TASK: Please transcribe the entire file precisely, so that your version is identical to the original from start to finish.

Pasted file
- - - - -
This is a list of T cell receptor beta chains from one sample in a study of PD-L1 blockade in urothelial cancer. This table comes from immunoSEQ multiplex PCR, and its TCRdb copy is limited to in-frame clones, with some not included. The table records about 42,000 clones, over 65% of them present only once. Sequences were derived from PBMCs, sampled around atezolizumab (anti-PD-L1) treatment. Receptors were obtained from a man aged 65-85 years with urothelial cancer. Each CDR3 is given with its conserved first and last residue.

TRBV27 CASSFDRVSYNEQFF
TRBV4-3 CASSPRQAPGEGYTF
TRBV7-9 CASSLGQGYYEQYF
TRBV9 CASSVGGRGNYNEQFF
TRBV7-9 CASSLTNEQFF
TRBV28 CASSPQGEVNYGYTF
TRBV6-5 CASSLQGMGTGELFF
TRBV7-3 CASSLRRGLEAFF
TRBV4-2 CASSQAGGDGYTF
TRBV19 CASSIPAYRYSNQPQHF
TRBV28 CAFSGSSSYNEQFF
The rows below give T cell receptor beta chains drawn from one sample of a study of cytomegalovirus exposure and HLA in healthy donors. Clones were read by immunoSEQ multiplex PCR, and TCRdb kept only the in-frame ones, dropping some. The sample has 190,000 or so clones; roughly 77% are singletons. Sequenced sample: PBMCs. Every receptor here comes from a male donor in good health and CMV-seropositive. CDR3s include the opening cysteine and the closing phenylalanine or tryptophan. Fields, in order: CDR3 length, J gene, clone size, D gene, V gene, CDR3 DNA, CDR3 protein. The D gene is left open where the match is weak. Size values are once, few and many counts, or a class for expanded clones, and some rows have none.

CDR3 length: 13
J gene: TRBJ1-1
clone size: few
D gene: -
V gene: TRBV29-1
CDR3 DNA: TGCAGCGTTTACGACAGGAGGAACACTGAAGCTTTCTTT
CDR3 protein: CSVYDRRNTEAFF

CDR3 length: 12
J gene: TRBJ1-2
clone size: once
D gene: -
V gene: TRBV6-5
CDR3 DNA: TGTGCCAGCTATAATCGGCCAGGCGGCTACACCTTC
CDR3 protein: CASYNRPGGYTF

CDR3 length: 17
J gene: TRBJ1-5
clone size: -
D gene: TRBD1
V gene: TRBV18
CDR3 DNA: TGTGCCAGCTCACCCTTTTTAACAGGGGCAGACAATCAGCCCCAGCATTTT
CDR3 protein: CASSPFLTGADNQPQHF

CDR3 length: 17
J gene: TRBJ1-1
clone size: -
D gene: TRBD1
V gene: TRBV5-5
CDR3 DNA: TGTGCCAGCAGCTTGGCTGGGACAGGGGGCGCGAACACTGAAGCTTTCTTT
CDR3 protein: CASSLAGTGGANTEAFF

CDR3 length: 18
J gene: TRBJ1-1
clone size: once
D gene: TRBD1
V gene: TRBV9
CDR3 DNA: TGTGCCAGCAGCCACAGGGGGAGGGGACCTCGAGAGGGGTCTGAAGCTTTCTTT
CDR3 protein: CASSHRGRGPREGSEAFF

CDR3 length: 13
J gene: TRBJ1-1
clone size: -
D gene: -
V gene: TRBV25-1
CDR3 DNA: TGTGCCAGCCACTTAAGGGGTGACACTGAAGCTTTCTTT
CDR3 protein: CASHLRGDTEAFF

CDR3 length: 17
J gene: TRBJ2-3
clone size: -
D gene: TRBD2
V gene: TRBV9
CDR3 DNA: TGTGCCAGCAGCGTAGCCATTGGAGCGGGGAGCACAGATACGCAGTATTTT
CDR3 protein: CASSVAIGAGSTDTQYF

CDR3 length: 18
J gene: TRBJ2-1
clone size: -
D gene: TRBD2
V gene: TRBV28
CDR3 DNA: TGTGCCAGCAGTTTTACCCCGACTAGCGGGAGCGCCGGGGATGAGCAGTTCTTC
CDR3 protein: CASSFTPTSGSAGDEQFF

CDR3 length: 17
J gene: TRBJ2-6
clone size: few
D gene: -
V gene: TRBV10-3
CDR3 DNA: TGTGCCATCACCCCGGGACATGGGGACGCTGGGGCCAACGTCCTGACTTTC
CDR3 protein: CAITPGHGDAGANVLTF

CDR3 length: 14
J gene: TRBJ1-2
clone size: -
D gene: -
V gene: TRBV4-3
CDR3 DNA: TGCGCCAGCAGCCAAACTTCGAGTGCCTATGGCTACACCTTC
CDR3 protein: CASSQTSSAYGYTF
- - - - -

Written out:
This is a list of T cell receptor beta chains from one sample in a study of PD-L1 blockade in urothelial cancer. This table comes from immunoSEQ multiplex PCR, and its TCRdb copy is limited to in-frame clones, with some not included. The table records about 42,000 clones, over 65% of them present only once. Sequences were derived from PBMCs, sampled around atezolizumab (anti-PD-L1) treatment. Receptors were obtained from a man aged 65-85 years with urothelial cancer. Each CDR3 is given with its conserved first and last residue.

TRBV27 CASSFDRVSYNEQFF
TRBV4-3 CASSPRQAPGEGYTF
TRBV7-9 CASSLGQGYYEQYF
TRBV9 CASSVGGRGNYNEQFF
TRBV7-9 CASSLTNEQFF
TRBV28 CASSPQGEVNYGYTF
TRBV6-5 CASSLQGMGTGELFF
TRBV7-3 CASSLRRGLEAFF
TRBV4-2 CASSQAGGDGYTF
TRBV19 CASSIPAYRYSNQPQHF
TRBV28 CAFSGSSSYNEQFF
The rows below give T cell receptor beta chains drawn from one sample of a study of cytomegalovirus exposure and HLA in healthy donors. Clones were read by immunoSEQ multiplex PCR, and TCRdb kept only the in-frame ones, dropping some. The sample has 190,000 or so clones; roughly 77% are singletons. Sequenced sample: PBMCs. Every receptor here comes from a male donor in good health and CMV-seropositive. CDR3s include the opening cysteine and the closing phenylalanine or tryptophan. Fields, in order: CDR3 length, J gene, clone size, D gene, V gene, CDR3 DNA, CDR3 protein. The D gene is left open where the match is weak. Size values are once, few and many counts, or a class for expanded clones, and some rows have none.

CDR3 length: 13
J gene: TRBJ1-1
clone size: few
D gene: -
V gene: TRBV29-1
CDR3 DNA: TGCAGCGTTTACGACAGGAGGAACACTGAAGCTTTCTTT
CDR3 protein: CSVYDRRNTEAFF

CDR3 length: 12
J gene: TRBJ1-2
clone size: once
D gene: -
V gene: TRBV6-5
CDR3 DNA: TGTGCCAGCTATAATCGGCCAGGCGGCTACACCTTC
CDR3 protein: CASYNRPGGYTF

CDR3 length: 17
J gene: TRBJ1-5
clone size: -
D gene: TRBD1
V gene: TRBV18
CDR3 DNA: TGTGCCAGCTCACCCTTTTTAACAGGGGCAGACAATCAGCCCCAGCATTTT
CDR3 protein: CASSPFLTGADNQPQHF

CDR3 length: 17
J gene: TRBJ1-1
clone size: -
D gene: TRBD1
V gene: TRBV5-5
CDR3 DNA: TGTGCCAGCAGCTTGGCTGGGACAGGGGGCGCGAACACTGAAGCTTTCTTT
CDR3 protein: CASSLAGTGGANTEAFF

CDR3 length: 18
J gene: TRBJ1-1
clone size: once
D gene: TRBD1
V gene: TRBV9
CDR3 DNA: TGTGCCAGCAGCCACAGGGGGAGGGGACCTCGAGAGGGGTCTGAAGCTTTCTTT
CDR3 protein: CASSHRGRGPREGSEAFF

CDR3 length: 13
J gene: TRBJ1-1
clone size: -
D gene: -
V gene: TRBV25-1
CDR3 DNA: TGTGCCAGCCACTTAAGGGGTGACACTGAAGCTTTCTTT
CDR3 protein: CASHLRGDTEAFF

CDR3 length: 17
J gene: TRBJ2-3
clone size: -
D gene: TRBD2
V gene: TRBV9
CDR3 DNA: TGTGCCAGCAGCGTAGCCATTGGAGCGGGGAGCACAGATACGCAGTATTTT
CDR3 protein: CASSVAIGAGSTDTQYF

CDR3 length: 18
J gene: TRBJ2-1
clone size: -
D gene: TRBD2
V gene: TRBV28
CDR3 DNA: TGTGCCAGCAGTTTTACCCCGACTAGCGGGAGCGCCGGGGATGAGCAGTTCTTC
CDR3 protein: CASSFTPTSGSAGDEQFF

CDR3 length: 17
J gene: TRBJ2-6
clone size: few
D gene: -
V gene: TRBV10-3
CDR3 DNA: TGTGCCATCACCCCGGGACATGGGGACGCTGGGGCCAACGTCCTGACTTTC
CDR3 protein: CAITPGHGDAGANVLTF

CDR3 length: 14
J gene: TRBJ1-2
clone size: -
D gene: -
V gene: TRBV4-3
CDR3 DNA: TGCGCCAGCAGCCAAACTTCGAGTGCCTATGGCTACACCTTC
CDR3 protein: CASSQTSSAYGYTF